Lottery operations in the Philippines resumed on Tuesday, just four days after the country’s strongarm president, Rodrigo Duterte, ordered them to shut due to “massive corruption.”
On Saturday, police were dispatched to plaster “closed” signs onto thousands of lottery outlets across the country. Some wondered whether this was the best use of police time, while others expressed concern about the livelihoods of more than 300,000 workers and sales agents who make a living through the lottery, as well as the fate of the social programs and charities it supports.
But it seems the shutdown it may have been a partial mistake.
Local reports said national lottery, or Lotto, outlets have now begun to reopen around Manila after the suspension order was lifted, although a presidential aide said the ban remained in place indefinitely for the Small Town Lottery (STL). Both are licensed by the Philippine Charity Sweepstakes Office (PCSO).
STL is a government-regulated variation of jueteng, a widely popular but illegal grassroots numbers game in the Philippines. STL was introduced in 2006 as an attempt to eradicate jueteng, but the game is still widespread. Former Philippine President Joseph Estrada was impeached for corruption, partly for accepting payoffs from jueteng operators.
Duterte, who was elected in 2016 on a hard-line anticorruption and anti-crime ticket, initially demanded that all games licensed by PCSO be suspended, citing an unspecified conspiracy “to cheat the government of its rightful share.”
But a presidential spokesman confirmed on Tuesday that investigators had found no irregularities within the Lotto.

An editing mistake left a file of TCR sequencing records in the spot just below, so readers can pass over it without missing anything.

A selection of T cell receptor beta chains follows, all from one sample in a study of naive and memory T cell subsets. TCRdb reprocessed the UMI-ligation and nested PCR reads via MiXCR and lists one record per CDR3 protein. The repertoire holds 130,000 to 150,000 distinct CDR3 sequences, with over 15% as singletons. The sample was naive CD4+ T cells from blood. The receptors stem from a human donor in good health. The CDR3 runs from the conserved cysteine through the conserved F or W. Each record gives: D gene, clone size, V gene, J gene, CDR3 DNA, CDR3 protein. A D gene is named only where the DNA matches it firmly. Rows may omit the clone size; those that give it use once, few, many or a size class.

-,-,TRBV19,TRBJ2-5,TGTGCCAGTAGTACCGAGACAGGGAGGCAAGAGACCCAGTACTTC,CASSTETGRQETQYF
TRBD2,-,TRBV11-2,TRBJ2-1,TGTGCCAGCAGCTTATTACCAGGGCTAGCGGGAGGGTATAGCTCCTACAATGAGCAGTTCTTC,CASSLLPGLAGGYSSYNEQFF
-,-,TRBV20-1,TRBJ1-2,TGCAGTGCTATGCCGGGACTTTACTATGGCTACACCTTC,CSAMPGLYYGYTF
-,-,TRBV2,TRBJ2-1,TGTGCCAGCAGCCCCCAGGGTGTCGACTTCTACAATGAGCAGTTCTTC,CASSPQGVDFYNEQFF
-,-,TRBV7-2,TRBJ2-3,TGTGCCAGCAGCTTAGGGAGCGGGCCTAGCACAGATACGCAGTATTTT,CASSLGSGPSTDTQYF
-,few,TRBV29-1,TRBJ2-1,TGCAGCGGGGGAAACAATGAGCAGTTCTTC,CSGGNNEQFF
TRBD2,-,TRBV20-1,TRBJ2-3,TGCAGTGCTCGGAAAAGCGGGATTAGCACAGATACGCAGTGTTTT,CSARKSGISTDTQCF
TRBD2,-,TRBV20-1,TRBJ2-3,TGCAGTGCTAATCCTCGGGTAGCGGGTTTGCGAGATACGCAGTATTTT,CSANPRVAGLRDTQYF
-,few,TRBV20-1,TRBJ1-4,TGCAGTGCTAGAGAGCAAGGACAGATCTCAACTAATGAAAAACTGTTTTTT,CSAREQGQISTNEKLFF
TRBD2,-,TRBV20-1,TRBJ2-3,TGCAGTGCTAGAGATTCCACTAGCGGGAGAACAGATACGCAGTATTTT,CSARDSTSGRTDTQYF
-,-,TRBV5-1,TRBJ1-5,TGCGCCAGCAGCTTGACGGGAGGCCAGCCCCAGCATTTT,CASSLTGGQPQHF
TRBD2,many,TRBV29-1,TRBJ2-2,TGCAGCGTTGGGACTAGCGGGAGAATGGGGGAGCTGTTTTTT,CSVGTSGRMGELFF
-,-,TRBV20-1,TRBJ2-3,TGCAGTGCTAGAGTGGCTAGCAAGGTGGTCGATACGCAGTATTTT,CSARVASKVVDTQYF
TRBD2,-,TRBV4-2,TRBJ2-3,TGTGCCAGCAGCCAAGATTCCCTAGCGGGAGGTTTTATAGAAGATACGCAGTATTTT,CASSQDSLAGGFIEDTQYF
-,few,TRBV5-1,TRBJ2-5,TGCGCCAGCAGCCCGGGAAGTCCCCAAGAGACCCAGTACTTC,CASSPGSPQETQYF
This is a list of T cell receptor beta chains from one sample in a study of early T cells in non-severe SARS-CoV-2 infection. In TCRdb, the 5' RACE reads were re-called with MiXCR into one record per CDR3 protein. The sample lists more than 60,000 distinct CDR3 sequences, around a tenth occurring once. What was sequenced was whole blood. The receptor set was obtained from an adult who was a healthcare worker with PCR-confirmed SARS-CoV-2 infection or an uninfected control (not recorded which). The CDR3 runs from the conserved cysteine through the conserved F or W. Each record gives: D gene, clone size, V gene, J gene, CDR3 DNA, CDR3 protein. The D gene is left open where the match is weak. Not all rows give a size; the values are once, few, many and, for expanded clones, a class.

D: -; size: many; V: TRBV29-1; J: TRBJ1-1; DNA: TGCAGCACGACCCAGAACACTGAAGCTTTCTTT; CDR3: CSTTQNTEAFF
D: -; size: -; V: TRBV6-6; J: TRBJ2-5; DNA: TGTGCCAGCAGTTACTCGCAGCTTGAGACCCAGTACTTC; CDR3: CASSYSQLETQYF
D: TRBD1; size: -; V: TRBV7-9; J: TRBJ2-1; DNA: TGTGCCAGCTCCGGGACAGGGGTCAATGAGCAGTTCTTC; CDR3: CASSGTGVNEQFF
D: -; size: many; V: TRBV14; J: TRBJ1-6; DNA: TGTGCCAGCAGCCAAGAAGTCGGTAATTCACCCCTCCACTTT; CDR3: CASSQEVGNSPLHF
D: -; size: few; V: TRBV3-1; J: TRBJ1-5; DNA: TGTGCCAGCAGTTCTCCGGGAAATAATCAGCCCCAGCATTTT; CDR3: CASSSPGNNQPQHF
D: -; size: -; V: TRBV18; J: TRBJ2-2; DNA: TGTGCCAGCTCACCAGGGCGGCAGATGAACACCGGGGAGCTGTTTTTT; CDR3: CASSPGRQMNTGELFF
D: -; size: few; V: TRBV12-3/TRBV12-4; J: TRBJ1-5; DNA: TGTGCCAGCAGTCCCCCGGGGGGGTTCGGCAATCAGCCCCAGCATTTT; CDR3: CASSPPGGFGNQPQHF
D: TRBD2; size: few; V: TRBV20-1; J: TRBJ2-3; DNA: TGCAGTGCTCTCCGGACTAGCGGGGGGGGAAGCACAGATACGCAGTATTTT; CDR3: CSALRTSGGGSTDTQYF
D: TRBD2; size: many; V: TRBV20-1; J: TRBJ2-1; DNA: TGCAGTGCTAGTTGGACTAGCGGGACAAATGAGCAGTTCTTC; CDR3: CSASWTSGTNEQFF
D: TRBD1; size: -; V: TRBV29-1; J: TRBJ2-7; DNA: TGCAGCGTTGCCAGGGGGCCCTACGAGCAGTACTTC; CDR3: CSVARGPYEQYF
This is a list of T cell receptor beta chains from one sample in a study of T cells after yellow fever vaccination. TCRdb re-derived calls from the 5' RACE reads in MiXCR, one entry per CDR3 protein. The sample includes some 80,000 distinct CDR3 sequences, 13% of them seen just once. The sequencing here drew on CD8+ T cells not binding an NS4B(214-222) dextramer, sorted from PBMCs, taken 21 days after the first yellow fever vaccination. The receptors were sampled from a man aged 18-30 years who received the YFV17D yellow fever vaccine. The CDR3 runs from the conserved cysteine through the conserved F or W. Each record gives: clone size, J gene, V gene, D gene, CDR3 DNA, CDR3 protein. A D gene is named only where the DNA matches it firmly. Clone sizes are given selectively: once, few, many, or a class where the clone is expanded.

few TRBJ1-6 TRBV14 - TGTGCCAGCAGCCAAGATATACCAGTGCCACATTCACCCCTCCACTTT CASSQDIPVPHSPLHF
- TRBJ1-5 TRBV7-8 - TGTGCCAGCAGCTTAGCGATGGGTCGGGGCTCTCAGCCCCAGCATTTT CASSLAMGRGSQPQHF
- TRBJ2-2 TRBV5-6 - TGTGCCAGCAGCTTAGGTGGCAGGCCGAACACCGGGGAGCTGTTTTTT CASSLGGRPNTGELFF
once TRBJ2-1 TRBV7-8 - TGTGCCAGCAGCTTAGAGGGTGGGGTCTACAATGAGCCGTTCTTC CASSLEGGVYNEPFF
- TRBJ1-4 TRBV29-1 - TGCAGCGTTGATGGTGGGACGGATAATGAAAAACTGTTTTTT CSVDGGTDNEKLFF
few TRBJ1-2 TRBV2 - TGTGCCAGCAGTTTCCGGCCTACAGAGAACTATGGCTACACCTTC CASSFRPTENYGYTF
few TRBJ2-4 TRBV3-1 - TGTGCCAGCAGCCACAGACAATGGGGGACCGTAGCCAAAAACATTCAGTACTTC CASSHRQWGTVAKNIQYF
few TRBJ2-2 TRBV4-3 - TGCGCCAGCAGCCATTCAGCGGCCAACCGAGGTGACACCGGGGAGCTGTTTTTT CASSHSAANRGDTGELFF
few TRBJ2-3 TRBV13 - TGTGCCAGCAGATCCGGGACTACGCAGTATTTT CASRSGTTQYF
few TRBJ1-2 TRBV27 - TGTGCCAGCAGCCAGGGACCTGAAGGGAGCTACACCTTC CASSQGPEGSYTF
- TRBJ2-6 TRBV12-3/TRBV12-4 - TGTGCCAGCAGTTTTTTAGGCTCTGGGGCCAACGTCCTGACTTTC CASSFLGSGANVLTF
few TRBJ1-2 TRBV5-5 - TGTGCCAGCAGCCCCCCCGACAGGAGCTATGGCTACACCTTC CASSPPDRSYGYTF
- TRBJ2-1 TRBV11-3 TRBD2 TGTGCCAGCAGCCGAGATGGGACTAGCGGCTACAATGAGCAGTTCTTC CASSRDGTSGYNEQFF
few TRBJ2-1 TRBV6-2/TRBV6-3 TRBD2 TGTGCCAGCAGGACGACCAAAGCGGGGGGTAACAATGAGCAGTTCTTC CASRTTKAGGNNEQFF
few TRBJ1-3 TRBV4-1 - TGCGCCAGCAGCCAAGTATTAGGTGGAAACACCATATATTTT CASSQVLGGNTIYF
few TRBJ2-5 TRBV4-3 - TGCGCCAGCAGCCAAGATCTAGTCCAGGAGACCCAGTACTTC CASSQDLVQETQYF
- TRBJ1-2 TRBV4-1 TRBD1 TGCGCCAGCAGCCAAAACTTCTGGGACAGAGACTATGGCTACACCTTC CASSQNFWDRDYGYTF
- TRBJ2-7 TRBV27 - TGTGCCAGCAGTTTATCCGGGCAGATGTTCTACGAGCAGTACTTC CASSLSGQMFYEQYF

Some lawmakers said the president should not have targeted the Lotto at all since its operations are computerized and automated, making corruption and embezzlement more difficult — unlike the STL.
Critics also questioned the legality of the shutdown, especially since Duterte’s edict was unaccompanied by a written executive order.
Privilege Not a Right
But Justice Secretary Menardo Guevarra told a press conference on Saturday he believed the order was valid.
“The president has the authority to order the suspension, even the termination, of PCSO-licensed gaming operations upon prima facie proof that licensees are not faithfully complying with their legal obligation to remit the correct amount of the government’s share in revenues, or that their operations are tainted by fraud, deceit, or corruption.”
It should be emphasized that a gaming license is not a contractual right, but a mere privilege that may be revoked at any time by the state,” Guevarra added.
Duterte has never been afraid of issuing heavy-handed and often impulsive edicts. In 2018, he ordered the complete shutdown of the paradise island of Boracay for six months for environmental clean-up after branding it “a cesspool,” and subsequently demanded gaming regulator PAGCOR revoke all gambling licenses held on the island.
Having previously offered his blessing to a proposed $500 million Galaxy Entertainment casino on Boracay, he pretended to have no knowledge of it before concluding that the decision to revoke licenses had been “the voice of God.”
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